Quick Tip: Using large SQL databases with Kentico

By Tim Stauffer on February 04, 2016

Quick Tip: Using large SQL databases with Kentico

Tread carefully when editing data structure.

 

From time to time you may need to change the name of a column in your Kentico application. For me this usually happens when I made a typo during the design phase and realize later that I need to fix it. Kentico makes this very easy to do, if you do not have lots of data already in the table that may relate to a custom table, on-line form, or page type.

Kentico is, when you get down to basics, a wrapper for SQL calls to the database. When you change the name of a column in the Kentico form engine, an ALTER query is issued to the SQL server. Behind the scenes SQL does a DROP/CREATE. This mean all the rows in the table are touched. If this table has millions of rows this will take quite a while and cause the operation to timeout.

One way to avoid this timeout would be to just use SQL Server Management Studio (SSMS) to make the change. Don’t do this. Kentico does a great job at making the complexities of database design really simple. This simplification is done with metadata contained elsewhere within the system (basically the CMS_Class and/or CMS_Resource tables). If the metadata is out of sync with the database schema the space time continuum will be disrupted, and we all cease to exist. Well maybe not..., but Kentico will break and you will be a sad panda.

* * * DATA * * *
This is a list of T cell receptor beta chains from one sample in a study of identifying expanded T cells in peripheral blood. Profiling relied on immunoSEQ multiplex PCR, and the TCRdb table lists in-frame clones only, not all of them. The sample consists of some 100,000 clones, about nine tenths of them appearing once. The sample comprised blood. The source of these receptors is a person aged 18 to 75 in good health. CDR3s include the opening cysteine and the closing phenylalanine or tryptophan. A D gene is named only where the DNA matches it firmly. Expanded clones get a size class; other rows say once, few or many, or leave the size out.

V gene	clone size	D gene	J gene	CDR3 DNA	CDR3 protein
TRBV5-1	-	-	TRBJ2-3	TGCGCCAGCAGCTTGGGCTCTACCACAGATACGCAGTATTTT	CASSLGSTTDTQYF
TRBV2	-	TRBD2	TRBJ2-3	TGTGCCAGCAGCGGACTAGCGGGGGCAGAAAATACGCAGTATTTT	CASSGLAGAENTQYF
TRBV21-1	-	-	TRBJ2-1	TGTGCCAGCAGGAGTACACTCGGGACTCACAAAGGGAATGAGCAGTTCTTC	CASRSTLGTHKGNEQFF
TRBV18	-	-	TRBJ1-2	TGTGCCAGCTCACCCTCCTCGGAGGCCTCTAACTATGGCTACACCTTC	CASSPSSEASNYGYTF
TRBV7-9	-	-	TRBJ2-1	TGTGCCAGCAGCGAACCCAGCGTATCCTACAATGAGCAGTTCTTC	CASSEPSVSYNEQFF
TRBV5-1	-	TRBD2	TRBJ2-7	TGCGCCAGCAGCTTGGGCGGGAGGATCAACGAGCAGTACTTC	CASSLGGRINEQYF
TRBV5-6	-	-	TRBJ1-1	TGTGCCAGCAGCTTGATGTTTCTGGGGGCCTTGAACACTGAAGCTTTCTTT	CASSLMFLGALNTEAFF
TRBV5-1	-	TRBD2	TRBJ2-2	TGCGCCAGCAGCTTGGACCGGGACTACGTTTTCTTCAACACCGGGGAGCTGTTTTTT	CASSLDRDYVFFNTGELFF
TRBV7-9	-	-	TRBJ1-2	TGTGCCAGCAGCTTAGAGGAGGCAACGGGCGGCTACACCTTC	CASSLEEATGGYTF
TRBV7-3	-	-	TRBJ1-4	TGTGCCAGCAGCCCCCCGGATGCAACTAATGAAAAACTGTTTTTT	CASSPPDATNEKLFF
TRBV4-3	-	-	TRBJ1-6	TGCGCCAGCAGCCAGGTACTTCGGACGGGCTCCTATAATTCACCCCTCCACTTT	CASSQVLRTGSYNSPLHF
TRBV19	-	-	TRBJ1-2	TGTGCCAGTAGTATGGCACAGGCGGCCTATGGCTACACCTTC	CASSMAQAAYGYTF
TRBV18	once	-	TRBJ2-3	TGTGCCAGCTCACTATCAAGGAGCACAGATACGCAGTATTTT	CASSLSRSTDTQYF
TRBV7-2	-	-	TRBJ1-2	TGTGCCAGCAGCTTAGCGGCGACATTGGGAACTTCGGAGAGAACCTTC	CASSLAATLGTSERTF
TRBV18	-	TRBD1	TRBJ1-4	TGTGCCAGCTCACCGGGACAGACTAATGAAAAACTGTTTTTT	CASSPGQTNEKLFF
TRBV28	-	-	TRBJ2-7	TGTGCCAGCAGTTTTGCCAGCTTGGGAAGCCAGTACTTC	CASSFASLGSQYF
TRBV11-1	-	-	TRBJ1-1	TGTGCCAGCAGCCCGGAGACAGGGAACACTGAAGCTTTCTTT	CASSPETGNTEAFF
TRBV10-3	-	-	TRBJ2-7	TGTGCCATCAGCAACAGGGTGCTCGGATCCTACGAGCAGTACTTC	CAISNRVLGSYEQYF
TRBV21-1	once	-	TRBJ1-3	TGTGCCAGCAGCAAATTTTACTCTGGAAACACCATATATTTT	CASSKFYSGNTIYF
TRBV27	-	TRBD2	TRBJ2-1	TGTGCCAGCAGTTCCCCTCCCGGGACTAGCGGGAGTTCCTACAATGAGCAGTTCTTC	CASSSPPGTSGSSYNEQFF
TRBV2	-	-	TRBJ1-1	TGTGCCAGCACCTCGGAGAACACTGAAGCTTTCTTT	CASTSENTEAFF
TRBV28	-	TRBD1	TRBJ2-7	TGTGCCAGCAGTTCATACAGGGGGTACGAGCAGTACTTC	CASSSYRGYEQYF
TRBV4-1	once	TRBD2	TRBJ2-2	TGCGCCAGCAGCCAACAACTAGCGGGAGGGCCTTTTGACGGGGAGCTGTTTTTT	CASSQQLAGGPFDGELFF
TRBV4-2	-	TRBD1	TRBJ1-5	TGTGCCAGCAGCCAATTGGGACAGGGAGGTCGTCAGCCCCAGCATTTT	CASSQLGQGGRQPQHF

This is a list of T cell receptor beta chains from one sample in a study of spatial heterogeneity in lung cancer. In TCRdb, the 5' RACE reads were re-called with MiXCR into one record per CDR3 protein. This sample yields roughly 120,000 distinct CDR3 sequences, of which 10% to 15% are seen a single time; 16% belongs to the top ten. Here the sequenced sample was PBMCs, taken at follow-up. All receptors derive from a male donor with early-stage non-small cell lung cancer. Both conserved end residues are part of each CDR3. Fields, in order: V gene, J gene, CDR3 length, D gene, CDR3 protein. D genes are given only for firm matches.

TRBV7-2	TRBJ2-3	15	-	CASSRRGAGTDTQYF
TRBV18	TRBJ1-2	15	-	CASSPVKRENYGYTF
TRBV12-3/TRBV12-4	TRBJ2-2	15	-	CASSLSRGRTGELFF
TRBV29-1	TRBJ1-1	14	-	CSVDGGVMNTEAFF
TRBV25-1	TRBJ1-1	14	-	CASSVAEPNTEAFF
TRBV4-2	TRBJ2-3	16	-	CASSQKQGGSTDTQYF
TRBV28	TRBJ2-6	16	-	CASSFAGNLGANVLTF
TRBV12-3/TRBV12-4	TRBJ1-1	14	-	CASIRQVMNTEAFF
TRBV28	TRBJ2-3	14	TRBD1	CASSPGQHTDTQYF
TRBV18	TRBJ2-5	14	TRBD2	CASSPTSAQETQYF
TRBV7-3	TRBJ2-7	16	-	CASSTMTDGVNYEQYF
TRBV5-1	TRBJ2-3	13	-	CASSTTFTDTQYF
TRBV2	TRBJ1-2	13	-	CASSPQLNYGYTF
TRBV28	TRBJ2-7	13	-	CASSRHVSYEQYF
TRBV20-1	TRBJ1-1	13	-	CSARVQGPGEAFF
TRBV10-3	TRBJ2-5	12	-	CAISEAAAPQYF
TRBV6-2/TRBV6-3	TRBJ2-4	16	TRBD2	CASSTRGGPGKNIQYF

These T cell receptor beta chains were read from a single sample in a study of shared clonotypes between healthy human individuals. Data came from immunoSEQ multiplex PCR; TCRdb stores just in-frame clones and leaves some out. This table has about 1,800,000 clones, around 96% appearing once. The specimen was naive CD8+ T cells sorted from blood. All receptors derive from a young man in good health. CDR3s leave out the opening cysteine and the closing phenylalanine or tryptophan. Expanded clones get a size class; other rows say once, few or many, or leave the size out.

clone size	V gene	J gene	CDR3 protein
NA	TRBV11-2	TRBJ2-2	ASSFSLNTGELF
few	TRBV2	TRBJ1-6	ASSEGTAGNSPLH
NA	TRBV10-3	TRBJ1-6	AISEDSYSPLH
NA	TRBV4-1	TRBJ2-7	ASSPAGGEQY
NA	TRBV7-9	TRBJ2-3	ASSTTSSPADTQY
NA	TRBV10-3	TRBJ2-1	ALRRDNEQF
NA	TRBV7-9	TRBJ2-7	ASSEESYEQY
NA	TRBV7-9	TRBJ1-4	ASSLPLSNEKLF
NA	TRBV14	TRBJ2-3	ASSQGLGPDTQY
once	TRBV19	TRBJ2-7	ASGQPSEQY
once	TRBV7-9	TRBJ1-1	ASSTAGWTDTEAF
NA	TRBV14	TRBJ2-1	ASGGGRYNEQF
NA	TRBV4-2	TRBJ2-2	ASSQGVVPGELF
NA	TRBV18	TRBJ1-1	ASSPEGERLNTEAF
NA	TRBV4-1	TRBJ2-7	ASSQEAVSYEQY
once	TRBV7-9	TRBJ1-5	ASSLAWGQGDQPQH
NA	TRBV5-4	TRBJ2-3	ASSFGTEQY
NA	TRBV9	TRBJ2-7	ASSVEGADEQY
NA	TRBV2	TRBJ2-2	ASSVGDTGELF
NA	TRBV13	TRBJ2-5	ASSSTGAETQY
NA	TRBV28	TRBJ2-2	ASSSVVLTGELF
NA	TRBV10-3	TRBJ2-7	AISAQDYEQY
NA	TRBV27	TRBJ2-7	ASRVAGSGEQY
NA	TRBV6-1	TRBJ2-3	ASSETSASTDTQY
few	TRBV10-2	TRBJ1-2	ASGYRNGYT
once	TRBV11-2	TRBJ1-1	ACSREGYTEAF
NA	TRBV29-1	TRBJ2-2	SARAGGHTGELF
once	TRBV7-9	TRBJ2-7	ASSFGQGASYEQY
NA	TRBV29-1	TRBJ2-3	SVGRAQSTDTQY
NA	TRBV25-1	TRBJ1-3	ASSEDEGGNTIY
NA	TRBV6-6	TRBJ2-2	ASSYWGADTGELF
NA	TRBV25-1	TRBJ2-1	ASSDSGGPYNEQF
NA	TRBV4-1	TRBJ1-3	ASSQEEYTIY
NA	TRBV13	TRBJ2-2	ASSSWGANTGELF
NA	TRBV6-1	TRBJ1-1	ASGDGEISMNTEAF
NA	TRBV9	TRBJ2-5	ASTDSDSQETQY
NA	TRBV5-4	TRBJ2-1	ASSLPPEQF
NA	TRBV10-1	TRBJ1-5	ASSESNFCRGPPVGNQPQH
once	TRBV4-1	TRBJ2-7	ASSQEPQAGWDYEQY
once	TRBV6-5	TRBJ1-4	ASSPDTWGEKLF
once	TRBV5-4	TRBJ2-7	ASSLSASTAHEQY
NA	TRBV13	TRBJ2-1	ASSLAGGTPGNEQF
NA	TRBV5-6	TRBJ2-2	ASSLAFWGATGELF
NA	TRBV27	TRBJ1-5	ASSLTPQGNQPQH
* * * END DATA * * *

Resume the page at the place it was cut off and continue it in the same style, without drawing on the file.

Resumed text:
Because adding and removing columns does not trigger a table rebuild this is our solution:

  • Create a new column with the proper name within Kentico. Be sure to use the exact same data type as the column that had the typo.
  • Using SSMS, issue an update query to copy the old data to the new one.
  • Delete the column with the typo.

NOTE: Because the update will create an exclusive lock on all the rows, this table will not be useable until the query completes. Depending on the row count this could be a few seconds to several minutes. The recommended way to do this is by using TOPN. For more information see http://sqlmag.com/t-sql/update-rows-large-tables-without-locking-out-users

 

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About the author

Completely self-taught and a Jack of all trades, Tim’s the man when it comes to making things happen with websites and software. Given enough time, he can figure anything out. It makes him feel all warm and fuzzy inside when he makes something and others use it to make their lives better. We like his big heart. Tim enjoys “experimenting with food,” and is just a bit addicted to World War II movies.

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